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Do you see what I see?

Earlier today I published a post on the singular they which contained this sentence:

“No one ever suggests that they do not understand the meaning of singular they constructions.”

To date, no one has objected to this supposed violation of grammatical propriety. I can only assume that (a) the singular they in this context is so natural and widespread in English that even many sticklers read over it without registering outrage, or (b) the readers who did register it remained silent because they have concluded that I am beyond hope or help.

Actually, both explanations are equally plausible.

 

 

Posted by John McIntyre at 10:31 PM | | Comments (6)
        

Comments

When I edited copy I went to great lengths to do the "he/she" when confronted with singular they. I also rewrote sentences to avoid them, and pluralized the whole thing. Now that I've retired and stopped editing other people's copy, I'm also older and wiser. Of course singular they is correct.

I've had this problem crop up with moderate frequency in online forums, where the sex of individual posters is unknown. After getting repeatedly corrected by males named Gingerie and Versa, and females named Barco and BillBob, I gave up. Plurals will have to do, at least, in context.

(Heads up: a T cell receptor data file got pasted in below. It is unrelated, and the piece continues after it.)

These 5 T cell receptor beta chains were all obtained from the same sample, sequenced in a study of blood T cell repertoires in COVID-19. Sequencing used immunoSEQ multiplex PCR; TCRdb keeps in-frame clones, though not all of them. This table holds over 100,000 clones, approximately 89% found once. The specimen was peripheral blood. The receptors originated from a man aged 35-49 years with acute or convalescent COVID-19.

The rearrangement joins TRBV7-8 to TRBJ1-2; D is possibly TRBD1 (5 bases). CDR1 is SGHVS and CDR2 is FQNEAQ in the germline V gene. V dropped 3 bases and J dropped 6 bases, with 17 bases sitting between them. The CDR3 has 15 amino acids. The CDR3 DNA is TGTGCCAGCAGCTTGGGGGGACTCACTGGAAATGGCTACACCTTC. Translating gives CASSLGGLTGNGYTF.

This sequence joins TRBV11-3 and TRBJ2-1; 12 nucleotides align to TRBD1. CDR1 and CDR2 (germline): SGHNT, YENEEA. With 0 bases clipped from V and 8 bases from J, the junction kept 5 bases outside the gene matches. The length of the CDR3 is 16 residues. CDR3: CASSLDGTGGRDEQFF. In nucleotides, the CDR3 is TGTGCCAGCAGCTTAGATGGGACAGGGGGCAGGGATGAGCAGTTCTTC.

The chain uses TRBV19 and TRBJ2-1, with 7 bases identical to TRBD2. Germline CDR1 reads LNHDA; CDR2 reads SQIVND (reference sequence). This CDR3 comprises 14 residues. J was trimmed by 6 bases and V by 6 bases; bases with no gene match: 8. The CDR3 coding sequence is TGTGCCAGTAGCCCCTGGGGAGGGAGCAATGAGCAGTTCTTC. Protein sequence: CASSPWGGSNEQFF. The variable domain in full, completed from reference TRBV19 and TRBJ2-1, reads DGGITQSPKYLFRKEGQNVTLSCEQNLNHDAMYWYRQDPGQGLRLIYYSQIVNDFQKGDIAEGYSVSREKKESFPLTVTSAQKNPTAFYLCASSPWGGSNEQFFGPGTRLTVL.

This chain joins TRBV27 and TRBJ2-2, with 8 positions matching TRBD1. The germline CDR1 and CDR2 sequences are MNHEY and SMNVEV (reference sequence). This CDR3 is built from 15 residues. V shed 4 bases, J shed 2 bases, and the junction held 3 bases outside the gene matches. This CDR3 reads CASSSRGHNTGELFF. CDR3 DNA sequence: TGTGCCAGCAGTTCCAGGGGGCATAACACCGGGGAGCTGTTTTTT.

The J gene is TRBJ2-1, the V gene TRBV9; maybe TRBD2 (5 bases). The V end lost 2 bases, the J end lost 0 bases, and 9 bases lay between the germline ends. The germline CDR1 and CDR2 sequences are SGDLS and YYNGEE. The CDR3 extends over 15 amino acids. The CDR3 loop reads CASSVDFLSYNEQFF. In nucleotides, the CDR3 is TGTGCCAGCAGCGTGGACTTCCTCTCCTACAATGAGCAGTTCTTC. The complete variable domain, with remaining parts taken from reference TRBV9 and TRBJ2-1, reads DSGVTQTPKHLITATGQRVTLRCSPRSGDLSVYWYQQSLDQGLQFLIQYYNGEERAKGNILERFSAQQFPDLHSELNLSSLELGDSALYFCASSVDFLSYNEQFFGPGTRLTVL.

When I was editing copy several years ago for a newspaper published during an international conference in Geneva, I remarked to one of my co-workers how astonished I was that so many contributors could be so insensitive to the numerical mismatch. He explained that since the singular they had been "politically negotiated," there wasn't much we could do about it. But I still can't bring myself to use it in my own writing: I use he, she, or both.

Having through through it critically once a few years ago, let me humbly suggest a practical rule, which I borrow from the French, though I'm sure other languages use it too. Simply use his or her for someone and their for somebody.

Sorry, I meant "Having THOUGHT through it..."

I'm having a hard time seeing how that rule is practical, Lawrence. What is gained by using "he or she" with one and "they" with the other? And what about all the other places where epicene or generic "they" is used, like the "no one" in the sentence quoted in the post above?

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About John McIntyre
John McIntyre, mild-mannered editor for a great metropolitan newspaper, has fussed over writers’ work, to sporadic expressions of gratitude, for thirty years. He is The Sun’s night content production manager and former head of its copy desk. He also teaches editing at Loyola University Maryland. A former president of the American Copy Editors Society, a native of Kentucky, a graduate of Michigan State and Syracuse, and a moderate prescriptivist, he writes about language, journalism, and arbitrarily chosen topics. If you are inspired by a spirit of contradiction, comment on the posts or write to him at john.mcintyre@baltsun.com.
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